ILLINOIS APPELLATE COURT — FOURTH DISTRICT REVERSED AND REMANDED.
OPINION FILED OCTOBER 20, 1982.
BERLE F. CASTEEL, PLAINTIFF-APPELLANT,
DOUGLAS SMITH AND DON SMITH, DEFENDANTS AND THIRD-PARTY PLAINTIFFS-APPELLEES. — (CHARLES BINDER, THIRD-PARTY DEFENDANT.)
Appeal from the Circuit Court of Moultrie County, the Hon.
Worthy B. Kranz, Judge, presiding.
JUSTICE MILLS DELIVERED THE OPINION OF THE COURT:
What standard applies?
Ordinary negligence, or something higher?
We reverse and remand.
Casteel brought suit against Douglas and Don Smith for injuries he received in a snowmobile accident. The Smiths in turn brought a third-party suit against Binder, alleging that Casteel's injuries were the result of Binder's negligent behavior. The circuit court granted a motion by the Smiths for summary judgment against Casteel and also granted a motion by Binder for summary judgment against the Smiths. Casteel and the Smiths appeal.
On a Sunday afternoon in March 1978, Casteel joined a group of high-school-age youths who were riding their snowmobiles on a nearby frozen pond. Already at the pond, Binder and Douglas Smith, along with other snowmobilers, were using the steep bank of the pond's dam as a ramp from which they were launching their snowmobiles up into the air and out onto the pond's frozen surface. The snowmobilers would begin their ride at the bottom of the dam's bank, ride up the side of the bank at speeds in excess of 30 miles per hour, and upon reaching the crest of the bank, fly about three to four feet into the air for approximately 10 to 15 feet, and land on the ice-covered pond. Before each rider began his jump, another rider stationed at the crest of the dam's bank would motion to the rider at the bottom when the pond's surface was clear of other snowmobilers.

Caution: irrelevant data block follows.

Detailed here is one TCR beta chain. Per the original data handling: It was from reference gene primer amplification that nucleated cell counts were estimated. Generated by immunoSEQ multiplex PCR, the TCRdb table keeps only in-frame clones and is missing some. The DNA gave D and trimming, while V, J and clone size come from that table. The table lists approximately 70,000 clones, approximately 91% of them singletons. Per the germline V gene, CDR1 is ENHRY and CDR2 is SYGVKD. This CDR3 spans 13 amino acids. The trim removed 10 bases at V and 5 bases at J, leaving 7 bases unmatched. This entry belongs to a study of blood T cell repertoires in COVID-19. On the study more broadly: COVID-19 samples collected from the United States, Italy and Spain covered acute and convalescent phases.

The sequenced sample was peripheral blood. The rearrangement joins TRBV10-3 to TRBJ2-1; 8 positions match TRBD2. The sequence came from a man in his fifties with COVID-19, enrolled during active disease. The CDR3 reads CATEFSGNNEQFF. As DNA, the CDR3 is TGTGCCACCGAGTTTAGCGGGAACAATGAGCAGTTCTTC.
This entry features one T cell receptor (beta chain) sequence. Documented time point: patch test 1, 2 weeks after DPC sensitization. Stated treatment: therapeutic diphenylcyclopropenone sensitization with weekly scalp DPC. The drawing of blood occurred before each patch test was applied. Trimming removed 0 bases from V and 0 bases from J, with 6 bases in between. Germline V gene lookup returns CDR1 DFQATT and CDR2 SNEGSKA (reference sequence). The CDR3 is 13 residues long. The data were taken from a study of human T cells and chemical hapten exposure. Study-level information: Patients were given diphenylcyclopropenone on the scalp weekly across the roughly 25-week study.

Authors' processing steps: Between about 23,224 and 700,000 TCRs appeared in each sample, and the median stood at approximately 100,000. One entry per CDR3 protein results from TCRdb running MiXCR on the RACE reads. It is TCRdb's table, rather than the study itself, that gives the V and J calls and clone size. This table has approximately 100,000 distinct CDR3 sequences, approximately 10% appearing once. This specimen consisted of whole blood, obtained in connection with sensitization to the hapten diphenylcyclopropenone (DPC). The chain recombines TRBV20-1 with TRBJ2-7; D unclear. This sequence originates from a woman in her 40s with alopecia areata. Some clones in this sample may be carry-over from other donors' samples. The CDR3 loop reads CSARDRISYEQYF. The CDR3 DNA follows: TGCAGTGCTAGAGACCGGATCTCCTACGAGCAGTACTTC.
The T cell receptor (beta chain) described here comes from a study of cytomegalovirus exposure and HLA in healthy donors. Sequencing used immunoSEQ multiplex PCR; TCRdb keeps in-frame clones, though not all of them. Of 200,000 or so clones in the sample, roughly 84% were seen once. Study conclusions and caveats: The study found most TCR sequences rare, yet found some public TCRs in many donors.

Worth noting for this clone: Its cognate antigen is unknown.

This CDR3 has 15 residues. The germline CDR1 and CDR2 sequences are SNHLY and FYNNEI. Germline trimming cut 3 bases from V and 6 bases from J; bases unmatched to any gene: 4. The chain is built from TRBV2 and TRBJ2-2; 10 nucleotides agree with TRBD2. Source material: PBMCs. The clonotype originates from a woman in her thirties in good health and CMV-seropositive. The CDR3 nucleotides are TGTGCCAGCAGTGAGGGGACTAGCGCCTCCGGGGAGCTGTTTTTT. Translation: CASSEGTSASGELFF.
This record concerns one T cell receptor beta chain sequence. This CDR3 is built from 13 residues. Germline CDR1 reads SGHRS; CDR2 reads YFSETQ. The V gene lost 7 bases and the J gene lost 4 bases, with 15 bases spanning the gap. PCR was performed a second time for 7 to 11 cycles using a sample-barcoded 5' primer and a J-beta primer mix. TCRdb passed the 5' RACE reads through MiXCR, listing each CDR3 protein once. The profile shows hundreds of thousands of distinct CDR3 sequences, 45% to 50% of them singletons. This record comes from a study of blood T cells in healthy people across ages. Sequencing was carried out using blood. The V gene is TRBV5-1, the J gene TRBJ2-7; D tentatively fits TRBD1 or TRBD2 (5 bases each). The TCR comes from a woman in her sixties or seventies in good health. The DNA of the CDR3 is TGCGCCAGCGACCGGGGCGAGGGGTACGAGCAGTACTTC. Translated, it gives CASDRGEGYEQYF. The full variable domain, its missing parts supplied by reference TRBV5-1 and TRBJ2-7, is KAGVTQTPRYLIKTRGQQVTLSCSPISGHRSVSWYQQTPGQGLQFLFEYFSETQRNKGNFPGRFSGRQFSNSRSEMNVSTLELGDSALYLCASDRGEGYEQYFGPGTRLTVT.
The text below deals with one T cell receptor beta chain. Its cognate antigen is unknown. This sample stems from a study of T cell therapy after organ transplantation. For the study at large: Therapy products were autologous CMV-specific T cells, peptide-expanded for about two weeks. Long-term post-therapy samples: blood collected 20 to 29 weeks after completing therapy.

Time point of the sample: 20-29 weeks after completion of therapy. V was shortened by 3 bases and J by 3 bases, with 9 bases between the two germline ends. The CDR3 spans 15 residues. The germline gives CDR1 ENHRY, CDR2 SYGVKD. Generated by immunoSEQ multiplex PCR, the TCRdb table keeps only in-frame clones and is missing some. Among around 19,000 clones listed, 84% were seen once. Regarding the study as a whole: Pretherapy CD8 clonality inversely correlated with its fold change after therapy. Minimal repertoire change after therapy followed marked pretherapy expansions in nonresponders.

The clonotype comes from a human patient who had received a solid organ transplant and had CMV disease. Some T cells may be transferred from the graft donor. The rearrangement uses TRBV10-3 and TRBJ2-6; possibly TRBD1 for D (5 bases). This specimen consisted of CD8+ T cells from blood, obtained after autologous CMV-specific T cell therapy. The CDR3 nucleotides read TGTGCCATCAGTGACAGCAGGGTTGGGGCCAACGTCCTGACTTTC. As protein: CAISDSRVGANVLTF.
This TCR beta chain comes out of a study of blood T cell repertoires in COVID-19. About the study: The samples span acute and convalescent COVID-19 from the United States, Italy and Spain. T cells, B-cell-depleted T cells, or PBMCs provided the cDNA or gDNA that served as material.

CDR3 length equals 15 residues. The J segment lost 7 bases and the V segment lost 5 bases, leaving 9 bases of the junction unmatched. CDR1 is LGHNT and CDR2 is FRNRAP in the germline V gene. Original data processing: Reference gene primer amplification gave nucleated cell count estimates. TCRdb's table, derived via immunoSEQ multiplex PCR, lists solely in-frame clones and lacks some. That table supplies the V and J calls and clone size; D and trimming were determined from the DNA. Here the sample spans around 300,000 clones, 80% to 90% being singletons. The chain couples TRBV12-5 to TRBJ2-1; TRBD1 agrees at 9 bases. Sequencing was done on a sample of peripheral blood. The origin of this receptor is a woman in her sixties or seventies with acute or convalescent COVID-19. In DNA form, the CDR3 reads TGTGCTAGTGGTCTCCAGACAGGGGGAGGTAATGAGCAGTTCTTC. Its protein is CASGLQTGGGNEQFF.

In the sequence of events that led to the present suit, Binder was stationed at the crest of the dam. He motioned to the next rider — Douglas Smith — that the pond's surface was clear. Smith began his ascent. He was over halfway up the side of the dam when Binder noticed that Casteel was sitting on the pond's surface directly on the spot where Smith would be landing his snowmobile. Casteel, sitting on his snowmobile, was apparently stuck on the slick ice. The deafening roar of the snowmobile engine drowned out Binder's attempt to warn either Casteel or Smith. Smith, unaware of Casteel stuck on the ice ahead, reached the top of the dam at a speed over 40 miles per hour. He flew out across the pond's surface and landed directly on Casteel, causing him severe injuries.
Casteel filed suit against Douglas Smith and against Smith's father, Don, the owner of the snowmobile Douglas was riding. The Smiths filed a third-party complaint against Binder, alleging that Binder negligently signaled Douglas to make the jump. The circuit court granted a motion by the Smiths for judgment on the pleadings. Binder appealed. This court reversed. (Casteel v. Smith (1981), 98 Ill. App.3d 1206 (Rule 23 order).) The circuit court then granted a motion by the Smiths for summary judgment and also granted a motion by Binder for summary judgment. The trial judge stated that the allegations of ordinary negligence in Casteel's complaint and the Smiths' third-party complaint failed to state a cause of action.
• 1 The first issue before this court is whether an allegation of ordinary negligence states a cause of action where the injury occurred while the parties were engaged in recreational snowmobiling.
All of the parties to this appeal have made involved arguments urging this court to make a broad pronouncement of the state of the law in negligence actions involving sporting activities. That pronouncement is unnecessary. The legislature has already spoken with respect to the negligence standards for snowmobile activities in enacting the Snowmobile Registration and Safety Act (Ill. Rev. Stat. 1981, ch. 95 1/2, par. 601-1 et seq.). Section 5-1(B) of the Act states that:
"It is unlawful for any person to drive or operate any snowmobile in the following ways:
B. In a careless, reckless or negligent manner." (Ill. Rev. Stat. 1981, ch. 95 1/2, par. 605-1(B).)
Thus, ordinary negligence is a standard to which snowmobiles are statutorily held.
• 2 In Powell v. Village of Mt. Zion (1980), 88 Ill. App.3d 406, 409, 410 N.E.2d 525, 529, this court held that "[t]he violation of an ordinance establishing the standard of care represents prima facie evidence of negligence." (See also Ney v. Yellow Cab Co. (1952), 348 Ill. App. 161, 108 N.E.2d 508, aff'd (1954), 2 Ill.2d 74, 117 N.E.2d 74.) It was also held that whether the defendant violated the ordinance is a question of fact and before that question can be reached, two conditions must be met. Those conditions are: first, the plaintiff must be within the class of persons the ordinance was designed to protect; and second, the plaintiff must have suffered the type of harm the ordinance was designed to prevent. Both of these conditions are met in the present case.